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Survivor of wreck that killed 8: ‘I’m not strong. My God is’

July 16, 2021 GMT
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Candice Gulley is greeted by Alabama State Troopers following a prayer vigil for the eight Alabama children that died in a June 19 crash on I-65 at Church of the Highlands in Auburn, Ala., on Thursday, July 15, 2021. Gulley was the sole survivor of a passenger van that crashed June 19 that killed eight Alabama children including two of her own. (Jake Crandall/The Montgomery Advertiser via AP)
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Candice Gulley is greeted by Alabama State Troopers following a prayer vigil for the eight Alabama children that died in a June 19 crash on I-65 at Church of the Highlands in Auburn, Ala., on Thursday, July 15, 2021. Gulley was the sole survivor of a passenger van that crashed June 19 that killed eight Alabama children including two of her own. (Jake Crandall/The Montgomery Advertiser via AP)

AUBURN, Ala. (AP) — A girls home director who was driving a van that crashed in Alabama, killing two of her own children, two nephews and four other youths, wept Thursday at a remembrance where she said religious faith has sustained her since the wreck.

Standing before a crowd of hundreds, Candice Gulley, the only person to survive in the van, cried as she said each of the young victims was a “blessing to my life.”

“They were my children whether they shared my blood or they didn’t,” Gulley said in her first public comments about the wreck. “To be around these kids was to be around encouragers ... They sought out people who were sad and they encouraged them,” she said.

Tears and laughter filled the Church of the Highlands in Auburn for the memorial service, as speakers remembered the eight children. The crowd at the service included young women who had grown up at the girl’s home and the law enforcement officers and rescue workers who responded to the deadly crash.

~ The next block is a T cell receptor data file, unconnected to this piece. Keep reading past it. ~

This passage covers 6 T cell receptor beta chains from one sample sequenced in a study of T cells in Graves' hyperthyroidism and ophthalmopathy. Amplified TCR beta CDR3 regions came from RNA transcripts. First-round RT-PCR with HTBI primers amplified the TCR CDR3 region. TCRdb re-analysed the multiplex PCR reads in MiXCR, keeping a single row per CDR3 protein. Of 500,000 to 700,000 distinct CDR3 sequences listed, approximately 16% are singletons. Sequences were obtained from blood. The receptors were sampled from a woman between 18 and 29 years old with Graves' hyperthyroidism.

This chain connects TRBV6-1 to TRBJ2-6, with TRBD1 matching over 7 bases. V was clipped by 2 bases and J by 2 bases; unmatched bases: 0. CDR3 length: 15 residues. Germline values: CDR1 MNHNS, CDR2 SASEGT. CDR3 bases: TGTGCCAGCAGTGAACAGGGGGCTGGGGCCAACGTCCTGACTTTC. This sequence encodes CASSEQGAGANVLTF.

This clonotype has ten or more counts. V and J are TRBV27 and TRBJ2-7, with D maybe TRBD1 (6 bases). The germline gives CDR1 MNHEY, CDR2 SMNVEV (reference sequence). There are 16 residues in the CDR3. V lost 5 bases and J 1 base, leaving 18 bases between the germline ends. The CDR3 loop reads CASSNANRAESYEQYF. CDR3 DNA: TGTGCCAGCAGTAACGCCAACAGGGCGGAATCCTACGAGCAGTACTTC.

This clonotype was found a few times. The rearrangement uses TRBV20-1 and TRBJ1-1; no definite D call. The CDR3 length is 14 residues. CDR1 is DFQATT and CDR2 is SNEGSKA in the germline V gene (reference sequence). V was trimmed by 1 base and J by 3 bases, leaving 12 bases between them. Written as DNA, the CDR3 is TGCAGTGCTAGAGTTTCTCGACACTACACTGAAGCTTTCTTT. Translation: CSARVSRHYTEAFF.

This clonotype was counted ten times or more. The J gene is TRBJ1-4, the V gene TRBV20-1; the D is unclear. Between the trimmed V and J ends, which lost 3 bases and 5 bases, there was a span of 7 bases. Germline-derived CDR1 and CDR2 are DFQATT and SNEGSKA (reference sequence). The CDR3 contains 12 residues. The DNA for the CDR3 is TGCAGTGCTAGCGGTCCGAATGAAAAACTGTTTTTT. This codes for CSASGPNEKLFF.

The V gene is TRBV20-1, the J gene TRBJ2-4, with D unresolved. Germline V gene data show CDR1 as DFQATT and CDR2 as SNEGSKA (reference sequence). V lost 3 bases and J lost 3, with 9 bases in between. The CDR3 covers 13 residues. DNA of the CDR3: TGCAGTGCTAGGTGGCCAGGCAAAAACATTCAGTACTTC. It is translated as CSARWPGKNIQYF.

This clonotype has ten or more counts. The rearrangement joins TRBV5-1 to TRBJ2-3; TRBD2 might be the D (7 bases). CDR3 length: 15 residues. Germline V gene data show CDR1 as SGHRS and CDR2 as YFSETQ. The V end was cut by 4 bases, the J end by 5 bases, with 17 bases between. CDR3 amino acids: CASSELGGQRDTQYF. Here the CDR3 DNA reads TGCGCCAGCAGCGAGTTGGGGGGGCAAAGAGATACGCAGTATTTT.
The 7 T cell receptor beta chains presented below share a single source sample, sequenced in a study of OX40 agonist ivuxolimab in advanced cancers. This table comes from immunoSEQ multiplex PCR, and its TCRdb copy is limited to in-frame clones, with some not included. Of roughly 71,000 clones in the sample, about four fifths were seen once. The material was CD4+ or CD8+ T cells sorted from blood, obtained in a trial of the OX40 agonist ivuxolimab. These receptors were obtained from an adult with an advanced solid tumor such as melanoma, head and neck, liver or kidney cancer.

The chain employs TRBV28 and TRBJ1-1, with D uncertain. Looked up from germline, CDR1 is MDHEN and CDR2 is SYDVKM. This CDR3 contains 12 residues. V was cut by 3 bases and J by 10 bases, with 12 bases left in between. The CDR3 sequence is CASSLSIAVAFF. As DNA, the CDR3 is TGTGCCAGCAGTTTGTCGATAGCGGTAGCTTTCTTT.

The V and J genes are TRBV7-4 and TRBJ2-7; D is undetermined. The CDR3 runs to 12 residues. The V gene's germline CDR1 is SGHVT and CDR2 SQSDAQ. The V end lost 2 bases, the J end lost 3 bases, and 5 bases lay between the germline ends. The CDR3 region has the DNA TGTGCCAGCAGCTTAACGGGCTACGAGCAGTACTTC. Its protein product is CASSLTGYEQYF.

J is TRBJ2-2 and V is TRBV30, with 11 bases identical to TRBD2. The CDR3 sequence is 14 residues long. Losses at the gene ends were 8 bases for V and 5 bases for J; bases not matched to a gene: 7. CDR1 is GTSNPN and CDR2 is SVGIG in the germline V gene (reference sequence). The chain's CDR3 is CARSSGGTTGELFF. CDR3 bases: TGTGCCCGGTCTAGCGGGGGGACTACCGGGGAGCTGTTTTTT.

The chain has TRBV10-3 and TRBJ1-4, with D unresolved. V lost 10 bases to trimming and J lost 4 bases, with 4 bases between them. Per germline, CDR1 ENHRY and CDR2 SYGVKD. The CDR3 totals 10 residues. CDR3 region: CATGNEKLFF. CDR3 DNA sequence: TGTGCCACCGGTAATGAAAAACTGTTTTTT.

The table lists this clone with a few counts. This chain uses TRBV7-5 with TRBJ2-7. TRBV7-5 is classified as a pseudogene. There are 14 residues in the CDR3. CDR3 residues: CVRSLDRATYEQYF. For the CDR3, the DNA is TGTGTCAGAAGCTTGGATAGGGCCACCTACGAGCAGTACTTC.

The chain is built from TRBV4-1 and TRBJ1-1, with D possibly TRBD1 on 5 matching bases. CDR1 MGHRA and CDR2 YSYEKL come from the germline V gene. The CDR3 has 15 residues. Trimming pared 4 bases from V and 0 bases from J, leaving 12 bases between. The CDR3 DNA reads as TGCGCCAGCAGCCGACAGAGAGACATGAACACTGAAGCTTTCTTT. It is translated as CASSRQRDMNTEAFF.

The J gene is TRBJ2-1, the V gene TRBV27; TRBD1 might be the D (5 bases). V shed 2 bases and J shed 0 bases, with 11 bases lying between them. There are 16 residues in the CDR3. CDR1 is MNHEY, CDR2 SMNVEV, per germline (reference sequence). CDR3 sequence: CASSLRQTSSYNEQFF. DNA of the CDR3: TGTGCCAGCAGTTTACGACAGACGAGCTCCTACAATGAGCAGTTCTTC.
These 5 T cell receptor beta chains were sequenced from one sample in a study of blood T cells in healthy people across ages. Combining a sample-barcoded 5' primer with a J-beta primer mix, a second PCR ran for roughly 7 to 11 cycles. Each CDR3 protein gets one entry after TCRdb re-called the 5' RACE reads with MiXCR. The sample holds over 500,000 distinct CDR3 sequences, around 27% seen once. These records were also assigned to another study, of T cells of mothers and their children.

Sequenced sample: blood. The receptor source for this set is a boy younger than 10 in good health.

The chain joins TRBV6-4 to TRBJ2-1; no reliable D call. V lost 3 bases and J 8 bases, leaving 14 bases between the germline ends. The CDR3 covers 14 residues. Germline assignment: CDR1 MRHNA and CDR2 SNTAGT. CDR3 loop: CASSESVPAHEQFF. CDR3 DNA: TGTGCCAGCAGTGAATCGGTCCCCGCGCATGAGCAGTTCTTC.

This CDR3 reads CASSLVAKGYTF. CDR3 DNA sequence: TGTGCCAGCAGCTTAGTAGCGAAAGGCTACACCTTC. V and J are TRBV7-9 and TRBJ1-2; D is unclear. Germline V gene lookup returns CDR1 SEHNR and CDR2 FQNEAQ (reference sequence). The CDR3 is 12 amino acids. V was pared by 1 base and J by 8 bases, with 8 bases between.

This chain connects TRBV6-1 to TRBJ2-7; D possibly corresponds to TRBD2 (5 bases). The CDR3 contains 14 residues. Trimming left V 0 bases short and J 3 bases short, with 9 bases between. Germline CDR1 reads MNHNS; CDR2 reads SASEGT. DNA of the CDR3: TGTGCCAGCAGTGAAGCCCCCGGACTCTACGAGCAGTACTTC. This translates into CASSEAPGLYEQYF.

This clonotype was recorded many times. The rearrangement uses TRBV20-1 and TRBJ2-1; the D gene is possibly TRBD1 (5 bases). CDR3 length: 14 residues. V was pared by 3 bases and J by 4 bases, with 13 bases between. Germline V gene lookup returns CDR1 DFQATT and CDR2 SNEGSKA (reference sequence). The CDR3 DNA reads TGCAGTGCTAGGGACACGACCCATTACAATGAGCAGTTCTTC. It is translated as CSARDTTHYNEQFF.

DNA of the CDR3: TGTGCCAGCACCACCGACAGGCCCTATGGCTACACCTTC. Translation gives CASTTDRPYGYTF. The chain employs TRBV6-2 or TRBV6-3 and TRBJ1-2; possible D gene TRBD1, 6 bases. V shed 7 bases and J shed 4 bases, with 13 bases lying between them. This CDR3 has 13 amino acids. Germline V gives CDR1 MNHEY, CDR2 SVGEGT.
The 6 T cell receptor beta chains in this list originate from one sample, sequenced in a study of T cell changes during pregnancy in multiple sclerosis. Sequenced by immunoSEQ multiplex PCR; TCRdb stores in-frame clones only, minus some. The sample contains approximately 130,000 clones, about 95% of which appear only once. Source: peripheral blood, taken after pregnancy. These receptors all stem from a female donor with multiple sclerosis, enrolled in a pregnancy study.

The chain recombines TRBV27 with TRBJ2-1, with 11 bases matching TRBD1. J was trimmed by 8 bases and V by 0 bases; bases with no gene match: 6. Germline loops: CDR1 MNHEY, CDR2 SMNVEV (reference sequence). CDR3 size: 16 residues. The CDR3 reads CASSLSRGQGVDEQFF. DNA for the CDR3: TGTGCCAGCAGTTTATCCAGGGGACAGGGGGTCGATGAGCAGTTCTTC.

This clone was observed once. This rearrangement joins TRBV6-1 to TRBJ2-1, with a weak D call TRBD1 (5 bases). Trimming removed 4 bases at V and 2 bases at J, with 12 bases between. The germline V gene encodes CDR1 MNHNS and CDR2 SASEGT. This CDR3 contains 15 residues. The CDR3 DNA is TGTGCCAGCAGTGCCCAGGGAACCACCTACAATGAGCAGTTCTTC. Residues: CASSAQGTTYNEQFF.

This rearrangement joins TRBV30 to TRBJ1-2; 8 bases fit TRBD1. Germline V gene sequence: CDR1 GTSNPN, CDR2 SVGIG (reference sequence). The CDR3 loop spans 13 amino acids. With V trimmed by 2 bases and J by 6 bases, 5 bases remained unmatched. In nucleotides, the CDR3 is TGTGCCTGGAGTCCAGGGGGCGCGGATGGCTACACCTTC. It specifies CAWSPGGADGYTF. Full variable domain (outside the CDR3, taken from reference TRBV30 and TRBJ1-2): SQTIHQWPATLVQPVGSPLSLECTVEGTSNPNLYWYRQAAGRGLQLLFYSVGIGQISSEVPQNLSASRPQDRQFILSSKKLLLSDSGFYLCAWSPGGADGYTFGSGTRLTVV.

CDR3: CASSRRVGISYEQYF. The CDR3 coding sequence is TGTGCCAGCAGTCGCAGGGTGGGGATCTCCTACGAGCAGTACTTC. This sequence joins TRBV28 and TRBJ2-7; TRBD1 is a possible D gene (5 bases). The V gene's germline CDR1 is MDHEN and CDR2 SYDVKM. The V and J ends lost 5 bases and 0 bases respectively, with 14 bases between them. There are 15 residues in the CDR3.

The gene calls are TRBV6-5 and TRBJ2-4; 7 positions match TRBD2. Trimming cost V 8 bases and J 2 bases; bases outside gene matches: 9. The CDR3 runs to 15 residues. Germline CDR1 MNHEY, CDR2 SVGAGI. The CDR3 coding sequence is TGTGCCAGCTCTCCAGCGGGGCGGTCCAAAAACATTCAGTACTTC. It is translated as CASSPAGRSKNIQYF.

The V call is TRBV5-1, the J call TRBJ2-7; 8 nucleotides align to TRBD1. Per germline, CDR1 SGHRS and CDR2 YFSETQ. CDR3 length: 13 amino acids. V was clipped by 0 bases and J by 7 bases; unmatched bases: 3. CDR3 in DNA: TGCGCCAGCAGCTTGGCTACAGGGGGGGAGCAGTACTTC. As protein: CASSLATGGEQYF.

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The van from the youth home for for abused or neglected children was part of a fiery multi-vehicle crash June 19 on a wet interstate that also killed a Tennessee man and his baby in another vehicle. The pileup was the most devastating blow from a tropical depression that claimed 13 lives in Alabama as it caused flash floods and spurred tornadoes that destroyed dozens of homes.

Expressing thanks for support she’s received from across the country in the weeks since the crash, Gulley said she did not have the strength to get through the ordeal on her own.

“I’m not strong. My God is,” she said. “I have lost my children here on Earth but they were immediately in our savior’s presence.”

Gulley had taken the group to the Alabama coast for an annual trip sponsored by the girls ranch, which cares for abused and neglected girls and is located about 60 miles (nearly 100 kilometers) northeast of Montgomery. The van was returning to the Tallapoosa County Girls Ranch when it wrecked during a tropical storm last month.

The van was carrying eight children ages 3 to 17 when the crash occurred about 35 miles (55 kilometers) south of Montgomery on Interstate 65.

Eight roses sat in vases in the church sanctuary where the public service was held. A program listed the first names of the victims: Bella, Ben, Dana, Haley, Josiah, Makenzie, Nicholas and Tia, and photos of the young people flashed on a screen. Scenes from young lives cut short. Wading in a creek. A fishing trip. Riding horses. Teen glam photos in formal dresses.

Speakers shared stories about the children, including how Gulley’s 3-year-old son, Ben, stole the hearts of those at the ranch and how Gulley’s 16-year-old daughter, Bella, had a beautiful smile and loved to help others.

Gulley’s nephews, Josiah and Nicholas Dunnavant also were killed. Josiah would have turned 13 Thursday and Nicholas, 8, was the baby of his family and dreamed of having his own dog.

Ranch mentors Eric and Stephanie Strong shared memories of the four teen girls they cared for at the ranch, including their love of music, kitchen experiments gone awry and riding horses. During the beach trip, two of the girls saw a mother struggling in the grocery store, and rushed to help, entertaining her children and helping her load her groceries, Stephanie Strong said.

Outside the service, sheriff’s deputies released eight white doves into the blue sky, and a U.S. flag hung from a fire truck’s ladder.

Investigators have not said what happened and no charges were filed, but a preliminary report from the National Transportation Safety Board could be released soon.

Michael Smith, chief executive of the Christian-based Alabama Youth Homes, said “Satan took a swing at us” that day when the van became entangled in the massive pileup as Claudette blew through the Southeast, but mourners won’t lose faith.

“We’re here to celebrate the lives of eight young people that are no longer here with us on Earth but we know where they are,” said Smith, struggling to stay composed at times.

“At the end of this day today, I want you to walk out of here knowing, knowing that the legacy of those young people that we lost will go on living forever at the Alabama sheriffs’ ranches helping more children and young people,” Smith said.